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Resist pressure to ignore injustice, trafficking, pope tells judges

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Photo: Shutterstock
Photo: Shutterstock

Pope Francis urged prosecutors and judges to step up the fight against human trafficking and resist threats and pressures to close their eyes to injustice.

“I know, too, that to be a judge today, to be a public prosecutor and state attorney means risking your life,” he told justice officials taking part in a summit on human trafficking and organised crime.

More than 100 officials and experts attended the 3-4 June summit sponsored by the Pontifical Academy of Social Sciences. The pope briefly attended the summit on 3 June to sign its final declaration and speak off-the-cuff to participants.

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Judicial authorities, he said, should create a network, share experiences and work together to fight “the new slave hunters” and all forms of modern-day slavery: forced labour, prostitution, and drug and organ trafficking.

The church must play its part and “stick its nose into politics” as part of its effort to come to the aid of those who suffer, he said. “Politics is one of the highest forms of love and of charity,” he said, quoting Blessed Paul VI.

Recognising the difficulties of their job, Pope Francis urged judges and prosecutors to remain free from outside pressures that can come from their own governments, private institutions, criminal organisations and what St John Paul II called “the structures of sin”, which are built up and strengthened by an individual’s own act of sin.

The pope praised the courage of those who resist such pressures because, without free and impartial judicial authorities, judicial power becomes corrupt and generates more corruption.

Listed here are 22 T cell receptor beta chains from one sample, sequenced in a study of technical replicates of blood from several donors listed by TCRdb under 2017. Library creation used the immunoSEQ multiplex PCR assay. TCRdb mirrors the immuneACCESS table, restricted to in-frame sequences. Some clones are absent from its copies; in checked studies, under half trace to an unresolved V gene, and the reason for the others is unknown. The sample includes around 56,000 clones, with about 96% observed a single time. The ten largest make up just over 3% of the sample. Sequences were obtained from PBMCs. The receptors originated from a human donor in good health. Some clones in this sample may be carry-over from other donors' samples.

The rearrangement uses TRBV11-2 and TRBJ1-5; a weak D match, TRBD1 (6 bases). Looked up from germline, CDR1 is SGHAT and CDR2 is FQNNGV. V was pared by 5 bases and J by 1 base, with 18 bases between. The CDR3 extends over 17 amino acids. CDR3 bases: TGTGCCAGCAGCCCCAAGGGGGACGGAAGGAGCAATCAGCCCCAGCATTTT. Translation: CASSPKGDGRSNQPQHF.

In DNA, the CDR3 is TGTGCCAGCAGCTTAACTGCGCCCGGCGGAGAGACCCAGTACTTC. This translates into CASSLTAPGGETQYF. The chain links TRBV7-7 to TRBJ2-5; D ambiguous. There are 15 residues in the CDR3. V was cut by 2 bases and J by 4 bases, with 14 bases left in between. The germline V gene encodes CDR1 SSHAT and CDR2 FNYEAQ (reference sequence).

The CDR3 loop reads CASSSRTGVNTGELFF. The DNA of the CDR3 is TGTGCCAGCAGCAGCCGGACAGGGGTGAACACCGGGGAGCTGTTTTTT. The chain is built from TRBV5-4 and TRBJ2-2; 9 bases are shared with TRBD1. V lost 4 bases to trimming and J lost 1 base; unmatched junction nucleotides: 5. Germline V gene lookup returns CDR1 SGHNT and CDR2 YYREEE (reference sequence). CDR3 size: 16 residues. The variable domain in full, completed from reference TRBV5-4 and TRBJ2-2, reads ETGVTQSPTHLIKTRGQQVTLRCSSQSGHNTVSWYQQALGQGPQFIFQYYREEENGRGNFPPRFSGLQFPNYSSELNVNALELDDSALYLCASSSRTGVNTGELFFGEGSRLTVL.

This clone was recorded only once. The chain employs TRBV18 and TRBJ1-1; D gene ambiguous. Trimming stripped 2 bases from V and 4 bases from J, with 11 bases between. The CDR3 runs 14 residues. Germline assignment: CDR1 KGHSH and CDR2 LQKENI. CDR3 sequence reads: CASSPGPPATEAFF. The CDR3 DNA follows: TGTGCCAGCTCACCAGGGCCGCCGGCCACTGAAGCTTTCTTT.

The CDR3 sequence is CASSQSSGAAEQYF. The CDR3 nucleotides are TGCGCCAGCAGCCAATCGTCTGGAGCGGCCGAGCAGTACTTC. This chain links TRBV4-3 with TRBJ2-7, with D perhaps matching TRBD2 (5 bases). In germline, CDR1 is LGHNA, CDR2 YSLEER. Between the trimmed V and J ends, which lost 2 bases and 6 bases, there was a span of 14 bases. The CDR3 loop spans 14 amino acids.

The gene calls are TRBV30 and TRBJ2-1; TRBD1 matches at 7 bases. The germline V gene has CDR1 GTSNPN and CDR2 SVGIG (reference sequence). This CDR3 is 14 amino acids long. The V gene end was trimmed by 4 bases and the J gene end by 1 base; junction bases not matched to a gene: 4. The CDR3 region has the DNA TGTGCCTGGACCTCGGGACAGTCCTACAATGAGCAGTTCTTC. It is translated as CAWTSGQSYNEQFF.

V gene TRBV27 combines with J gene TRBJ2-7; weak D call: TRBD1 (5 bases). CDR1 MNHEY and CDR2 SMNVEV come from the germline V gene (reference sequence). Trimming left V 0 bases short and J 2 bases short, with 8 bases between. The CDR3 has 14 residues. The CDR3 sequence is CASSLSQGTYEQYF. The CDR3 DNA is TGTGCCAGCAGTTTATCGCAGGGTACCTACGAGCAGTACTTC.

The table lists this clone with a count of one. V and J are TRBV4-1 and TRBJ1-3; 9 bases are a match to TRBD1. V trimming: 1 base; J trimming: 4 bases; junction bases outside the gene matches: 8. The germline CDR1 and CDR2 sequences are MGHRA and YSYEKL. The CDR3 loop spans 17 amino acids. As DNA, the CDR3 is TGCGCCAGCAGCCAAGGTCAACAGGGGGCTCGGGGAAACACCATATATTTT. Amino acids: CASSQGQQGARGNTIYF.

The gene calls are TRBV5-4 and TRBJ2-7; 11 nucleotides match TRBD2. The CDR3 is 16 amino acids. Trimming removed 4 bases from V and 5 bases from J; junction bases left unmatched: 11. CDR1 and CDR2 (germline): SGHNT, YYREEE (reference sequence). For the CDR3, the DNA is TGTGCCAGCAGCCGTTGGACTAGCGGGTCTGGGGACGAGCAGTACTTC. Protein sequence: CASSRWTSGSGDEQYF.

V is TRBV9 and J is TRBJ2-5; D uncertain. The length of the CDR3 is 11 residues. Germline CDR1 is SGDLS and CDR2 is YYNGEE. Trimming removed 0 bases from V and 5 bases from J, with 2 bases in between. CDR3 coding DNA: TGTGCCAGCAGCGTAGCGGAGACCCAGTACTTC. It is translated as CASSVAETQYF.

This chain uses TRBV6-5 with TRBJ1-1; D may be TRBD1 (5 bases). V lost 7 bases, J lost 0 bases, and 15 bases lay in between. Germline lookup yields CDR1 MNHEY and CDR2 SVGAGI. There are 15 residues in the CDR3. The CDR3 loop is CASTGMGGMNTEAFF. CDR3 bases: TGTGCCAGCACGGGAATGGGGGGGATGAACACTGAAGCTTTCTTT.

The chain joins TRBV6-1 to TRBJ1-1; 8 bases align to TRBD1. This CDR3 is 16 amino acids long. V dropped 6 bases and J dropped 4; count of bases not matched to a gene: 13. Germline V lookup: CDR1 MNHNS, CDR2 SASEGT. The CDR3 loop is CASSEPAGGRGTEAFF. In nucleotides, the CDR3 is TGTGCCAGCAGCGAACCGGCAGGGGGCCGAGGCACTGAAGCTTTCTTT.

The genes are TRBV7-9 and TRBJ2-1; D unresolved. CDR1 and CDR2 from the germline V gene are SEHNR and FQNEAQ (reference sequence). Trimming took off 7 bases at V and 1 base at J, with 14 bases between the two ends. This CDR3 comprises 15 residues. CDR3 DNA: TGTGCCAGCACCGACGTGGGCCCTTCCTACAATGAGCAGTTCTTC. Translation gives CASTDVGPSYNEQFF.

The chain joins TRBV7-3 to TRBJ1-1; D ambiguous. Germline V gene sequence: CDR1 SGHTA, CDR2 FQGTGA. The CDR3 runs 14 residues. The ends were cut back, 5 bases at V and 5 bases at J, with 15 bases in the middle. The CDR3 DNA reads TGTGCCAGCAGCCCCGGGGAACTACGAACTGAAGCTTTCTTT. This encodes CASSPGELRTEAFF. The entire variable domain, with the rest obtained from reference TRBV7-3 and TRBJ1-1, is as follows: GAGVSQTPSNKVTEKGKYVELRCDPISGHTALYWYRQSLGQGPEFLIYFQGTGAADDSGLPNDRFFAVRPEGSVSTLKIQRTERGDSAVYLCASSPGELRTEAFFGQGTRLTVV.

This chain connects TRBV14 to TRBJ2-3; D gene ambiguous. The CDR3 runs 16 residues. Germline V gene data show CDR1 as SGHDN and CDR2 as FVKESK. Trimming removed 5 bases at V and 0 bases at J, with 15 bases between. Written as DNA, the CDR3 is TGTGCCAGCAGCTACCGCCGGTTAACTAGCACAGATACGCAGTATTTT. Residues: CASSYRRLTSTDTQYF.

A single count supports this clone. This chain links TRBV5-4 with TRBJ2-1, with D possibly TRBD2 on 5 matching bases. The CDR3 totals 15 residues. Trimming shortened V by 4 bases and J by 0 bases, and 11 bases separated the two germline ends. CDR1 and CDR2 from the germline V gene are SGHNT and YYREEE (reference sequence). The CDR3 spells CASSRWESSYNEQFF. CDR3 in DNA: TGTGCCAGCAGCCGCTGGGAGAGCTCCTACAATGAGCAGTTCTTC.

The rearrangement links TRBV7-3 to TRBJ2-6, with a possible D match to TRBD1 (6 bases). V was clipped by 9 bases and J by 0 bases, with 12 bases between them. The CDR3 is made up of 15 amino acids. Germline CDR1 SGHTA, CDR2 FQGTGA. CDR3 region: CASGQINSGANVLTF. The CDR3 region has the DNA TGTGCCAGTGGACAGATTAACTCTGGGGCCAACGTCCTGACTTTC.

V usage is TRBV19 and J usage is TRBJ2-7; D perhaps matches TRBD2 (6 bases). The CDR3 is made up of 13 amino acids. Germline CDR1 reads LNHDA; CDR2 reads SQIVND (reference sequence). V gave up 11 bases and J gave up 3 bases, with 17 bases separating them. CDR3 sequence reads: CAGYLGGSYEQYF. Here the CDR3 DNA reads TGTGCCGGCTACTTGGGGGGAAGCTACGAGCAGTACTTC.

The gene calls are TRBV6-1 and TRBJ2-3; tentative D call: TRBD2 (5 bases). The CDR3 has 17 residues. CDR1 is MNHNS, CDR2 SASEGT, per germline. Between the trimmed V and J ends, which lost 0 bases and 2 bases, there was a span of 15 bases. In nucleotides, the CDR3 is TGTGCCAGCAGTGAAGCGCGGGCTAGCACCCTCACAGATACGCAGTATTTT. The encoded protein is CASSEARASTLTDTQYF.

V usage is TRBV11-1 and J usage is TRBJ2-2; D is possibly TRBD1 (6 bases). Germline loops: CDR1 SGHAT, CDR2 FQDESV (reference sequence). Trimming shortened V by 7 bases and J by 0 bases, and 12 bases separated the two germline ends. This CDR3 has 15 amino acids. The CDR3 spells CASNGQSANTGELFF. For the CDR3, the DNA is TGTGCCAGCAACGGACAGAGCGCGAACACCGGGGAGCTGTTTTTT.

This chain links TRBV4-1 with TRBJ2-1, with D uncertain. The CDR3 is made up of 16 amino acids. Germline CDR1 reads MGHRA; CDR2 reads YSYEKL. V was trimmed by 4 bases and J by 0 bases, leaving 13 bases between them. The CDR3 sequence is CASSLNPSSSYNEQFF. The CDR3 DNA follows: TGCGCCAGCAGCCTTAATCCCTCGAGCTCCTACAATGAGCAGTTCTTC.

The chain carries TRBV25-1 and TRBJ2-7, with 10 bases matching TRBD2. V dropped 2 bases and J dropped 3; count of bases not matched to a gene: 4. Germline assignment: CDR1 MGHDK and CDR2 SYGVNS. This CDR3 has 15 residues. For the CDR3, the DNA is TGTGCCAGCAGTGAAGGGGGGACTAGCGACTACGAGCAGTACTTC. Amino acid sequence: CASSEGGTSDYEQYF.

When the renowned icon of Lady Justice loses her blindfold and it slips down from her eyes, the pope said, it covers her mouth and keeps her from speaking out.

Recalling his many visits to prison complexes, the pope called for more female prison wardens. “This isn’t (about) feminism,” he said. In his experience, he said, prisons administrated by women were run better because they were more sensitive to the importance of rehabilitation.

The final declaration, signed by the pope and all those taking part in the summit, said “all nations must recognise modern slavery, human trafficking, and forced labour and prostitution as crimes against humanity with commensurate sentences”.

Organised crime that seeks to engage in or expand modern slavery “must also be considered a crime against humanity” and the crime of money laundering must be severely prosecuted, it said.

It also suggested: using assets seized from convicted traffickers for assisting victims; giving undocumented victims temporary residency permits, legal assistance and job training; and including the prosecution of clients of sexual services in anti-trafficking legislation.

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